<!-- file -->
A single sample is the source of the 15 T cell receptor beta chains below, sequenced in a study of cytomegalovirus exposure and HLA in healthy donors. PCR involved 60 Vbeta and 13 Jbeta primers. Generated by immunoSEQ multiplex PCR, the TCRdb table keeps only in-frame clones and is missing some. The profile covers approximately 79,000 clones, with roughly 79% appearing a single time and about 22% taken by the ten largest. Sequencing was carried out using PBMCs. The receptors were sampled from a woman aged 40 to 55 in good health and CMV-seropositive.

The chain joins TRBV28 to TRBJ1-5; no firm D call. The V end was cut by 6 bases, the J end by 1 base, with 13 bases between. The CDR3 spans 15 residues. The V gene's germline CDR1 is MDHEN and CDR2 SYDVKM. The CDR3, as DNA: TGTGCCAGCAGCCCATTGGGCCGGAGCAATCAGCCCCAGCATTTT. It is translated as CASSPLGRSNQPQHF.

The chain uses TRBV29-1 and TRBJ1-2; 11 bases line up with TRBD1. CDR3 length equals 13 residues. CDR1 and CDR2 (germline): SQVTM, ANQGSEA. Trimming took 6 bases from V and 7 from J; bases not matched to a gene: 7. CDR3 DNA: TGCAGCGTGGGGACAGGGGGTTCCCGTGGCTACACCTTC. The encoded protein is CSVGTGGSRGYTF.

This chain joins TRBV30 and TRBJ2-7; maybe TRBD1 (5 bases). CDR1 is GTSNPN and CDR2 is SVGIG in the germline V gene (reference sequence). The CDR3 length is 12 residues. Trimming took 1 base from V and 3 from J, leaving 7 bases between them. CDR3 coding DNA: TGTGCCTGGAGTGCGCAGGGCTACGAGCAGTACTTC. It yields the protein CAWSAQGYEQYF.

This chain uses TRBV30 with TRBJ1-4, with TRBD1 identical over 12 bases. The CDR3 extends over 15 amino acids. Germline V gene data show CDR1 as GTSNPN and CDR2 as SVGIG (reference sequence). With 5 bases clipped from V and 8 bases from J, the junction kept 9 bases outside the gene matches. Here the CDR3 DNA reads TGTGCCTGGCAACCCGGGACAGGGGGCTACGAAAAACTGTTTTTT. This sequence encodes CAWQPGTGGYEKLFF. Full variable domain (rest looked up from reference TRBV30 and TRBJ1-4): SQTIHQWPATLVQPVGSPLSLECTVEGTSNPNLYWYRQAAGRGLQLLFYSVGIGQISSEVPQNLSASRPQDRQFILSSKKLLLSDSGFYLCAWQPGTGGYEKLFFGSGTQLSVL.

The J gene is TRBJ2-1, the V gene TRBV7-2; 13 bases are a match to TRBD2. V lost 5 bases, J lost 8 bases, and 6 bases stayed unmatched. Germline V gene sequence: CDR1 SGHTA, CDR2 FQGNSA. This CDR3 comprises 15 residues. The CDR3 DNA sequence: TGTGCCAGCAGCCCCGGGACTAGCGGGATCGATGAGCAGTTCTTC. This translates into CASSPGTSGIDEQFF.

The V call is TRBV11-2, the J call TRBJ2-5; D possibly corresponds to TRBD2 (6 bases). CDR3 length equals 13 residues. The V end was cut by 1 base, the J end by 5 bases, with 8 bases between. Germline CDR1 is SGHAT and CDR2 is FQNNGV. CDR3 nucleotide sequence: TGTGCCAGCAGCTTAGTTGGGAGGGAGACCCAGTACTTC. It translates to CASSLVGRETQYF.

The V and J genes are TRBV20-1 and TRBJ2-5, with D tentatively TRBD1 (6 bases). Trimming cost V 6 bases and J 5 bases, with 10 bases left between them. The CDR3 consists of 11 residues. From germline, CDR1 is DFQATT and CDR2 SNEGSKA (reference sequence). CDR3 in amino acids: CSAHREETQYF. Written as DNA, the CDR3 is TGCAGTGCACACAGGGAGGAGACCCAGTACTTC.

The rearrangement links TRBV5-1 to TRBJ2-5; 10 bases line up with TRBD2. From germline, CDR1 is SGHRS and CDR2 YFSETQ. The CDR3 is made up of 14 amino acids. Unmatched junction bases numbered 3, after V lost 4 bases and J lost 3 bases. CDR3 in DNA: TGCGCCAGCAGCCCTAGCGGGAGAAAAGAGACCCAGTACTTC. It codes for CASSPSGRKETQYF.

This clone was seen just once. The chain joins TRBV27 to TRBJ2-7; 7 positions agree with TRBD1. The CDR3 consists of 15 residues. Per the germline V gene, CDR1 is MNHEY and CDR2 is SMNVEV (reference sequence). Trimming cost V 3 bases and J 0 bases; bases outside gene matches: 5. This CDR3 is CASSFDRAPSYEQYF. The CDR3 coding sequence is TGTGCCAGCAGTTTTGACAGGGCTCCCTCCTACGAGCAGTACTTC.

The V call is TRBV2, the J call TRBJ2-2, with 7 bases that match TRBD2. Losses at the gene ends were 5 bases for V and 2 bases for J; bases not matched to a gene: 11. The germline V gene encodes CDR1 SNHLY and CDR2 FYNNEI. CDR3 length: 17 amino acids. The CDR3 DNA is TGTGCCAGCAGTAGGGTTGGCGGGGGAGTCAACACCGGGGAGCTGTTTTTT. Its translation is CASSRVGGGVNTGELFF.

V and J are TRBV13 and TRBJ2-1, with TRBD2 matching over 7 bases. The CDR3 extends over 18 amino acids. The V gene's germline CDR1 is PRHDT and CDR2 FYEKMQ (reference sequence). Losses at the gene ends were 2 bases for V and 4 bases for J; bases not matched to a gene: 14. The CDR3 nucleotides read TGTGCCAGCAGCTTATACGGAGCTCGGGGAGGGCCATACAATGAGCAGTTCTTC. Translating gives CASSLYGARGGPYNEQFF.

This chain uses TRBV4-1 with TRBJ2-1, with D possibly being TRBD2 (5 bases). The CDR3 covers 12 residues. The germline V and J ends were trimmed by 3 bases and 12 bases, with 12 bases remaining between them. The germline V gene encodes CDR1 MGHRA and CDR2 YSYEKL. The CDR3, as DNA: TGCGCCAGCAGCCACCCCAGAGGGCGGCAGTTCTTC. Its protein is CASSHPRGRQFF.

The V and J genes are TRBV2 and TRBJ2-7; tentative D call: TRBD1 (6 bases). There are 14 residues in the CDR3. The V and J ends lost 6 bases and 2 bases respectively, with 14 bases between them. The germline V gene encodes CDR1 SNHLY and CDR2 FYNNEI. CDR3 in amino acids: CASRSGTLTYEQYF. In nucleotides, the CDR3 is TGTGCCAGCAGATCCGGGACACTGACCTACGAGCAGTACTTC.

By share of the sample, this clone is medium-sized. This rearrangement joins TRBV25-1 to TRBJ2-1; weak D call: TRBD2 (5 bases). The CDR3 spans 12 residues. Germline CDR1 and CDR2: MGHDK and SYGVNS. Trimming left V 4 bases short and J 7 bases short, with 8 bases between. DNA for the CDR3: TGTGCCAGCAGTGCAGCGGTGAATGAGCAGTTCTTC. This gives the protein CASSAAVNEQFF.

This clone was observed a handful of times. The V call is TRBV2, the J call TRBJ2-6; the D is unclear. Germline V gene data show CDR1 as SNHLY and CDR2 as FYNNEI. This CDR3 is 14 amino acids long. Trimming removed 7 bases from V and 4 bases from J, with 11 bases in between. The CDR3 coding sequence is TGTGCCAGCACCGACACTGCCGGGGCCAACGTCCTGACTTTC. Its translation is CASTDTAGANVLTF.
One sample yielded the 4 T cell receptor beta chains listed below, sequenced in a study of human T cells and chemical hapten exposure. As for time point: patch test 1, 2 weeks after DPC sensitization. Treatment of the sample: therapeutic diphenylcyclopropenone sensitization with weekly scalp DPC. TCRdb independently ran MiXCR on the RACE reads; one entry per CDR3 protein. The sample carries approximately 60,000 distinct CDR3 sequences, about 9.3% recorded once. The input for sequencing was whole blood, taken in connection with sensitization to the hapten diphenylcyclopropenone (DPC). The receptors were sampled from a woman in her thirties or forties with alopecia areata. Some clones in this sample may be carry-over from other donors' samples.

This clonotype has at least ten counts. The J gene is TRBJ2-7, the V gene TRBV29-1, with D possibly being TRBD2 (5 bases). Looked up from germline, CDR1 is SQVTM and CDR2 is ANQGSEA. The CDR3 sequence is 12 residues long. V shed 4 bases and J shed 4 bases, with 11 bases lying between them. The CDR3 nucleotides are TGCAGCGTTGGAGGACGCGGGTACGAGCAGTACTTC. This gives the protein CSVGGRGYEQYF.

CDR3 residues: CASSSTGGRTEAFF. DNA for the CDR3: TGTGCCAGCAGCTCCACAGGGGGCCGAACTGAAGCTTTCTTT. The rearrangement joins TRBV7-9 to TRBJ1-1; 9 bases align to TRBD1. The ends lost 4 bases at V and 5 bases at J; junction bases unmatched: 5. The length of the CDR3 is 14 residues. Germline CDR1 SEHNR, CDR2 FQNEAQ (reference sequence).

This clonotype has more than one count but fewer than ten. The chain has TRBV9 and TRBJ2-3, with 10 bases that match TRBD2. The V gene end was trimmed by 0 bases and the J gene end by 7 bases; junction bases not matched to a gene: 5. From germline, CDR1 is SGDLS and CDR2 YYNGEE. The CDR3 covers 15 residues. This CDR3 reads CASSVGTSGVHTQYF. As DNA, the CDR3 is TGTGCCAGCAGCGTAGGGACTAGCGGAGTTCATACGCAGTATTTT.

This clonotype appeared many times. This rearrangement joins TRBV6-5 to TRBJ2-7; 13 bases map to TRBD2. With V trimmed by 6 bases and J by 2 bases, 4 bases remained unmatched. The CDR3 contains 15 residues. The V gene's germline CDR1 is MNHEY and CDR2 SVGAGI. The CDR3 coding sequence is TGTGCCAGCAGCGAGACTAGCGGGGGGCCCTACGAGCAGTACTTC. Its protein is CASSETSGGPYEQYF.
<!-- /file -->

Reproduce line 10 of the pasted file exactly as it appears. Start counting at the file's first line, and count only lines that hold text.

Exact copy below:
This clone was seen just once. The chain joins TRBV27 to TRBJ2-7; 7 positions agree with TRBD1. The CDR3 consists of 15 residues. Per the germline V gene, CDR1 is MNHEY and CDR2 is SMNVEV (reference sequence). Trimming cost V 3 bases and J 0 bases; bases outside gene matches: 5. This CDR3 is CASSFDRAPSYEQYF. The CDR3 coding sequence is TGTGCCAGCAGTTTTGACAGGGCTCCCTCCTACGAGCAGTACTTC.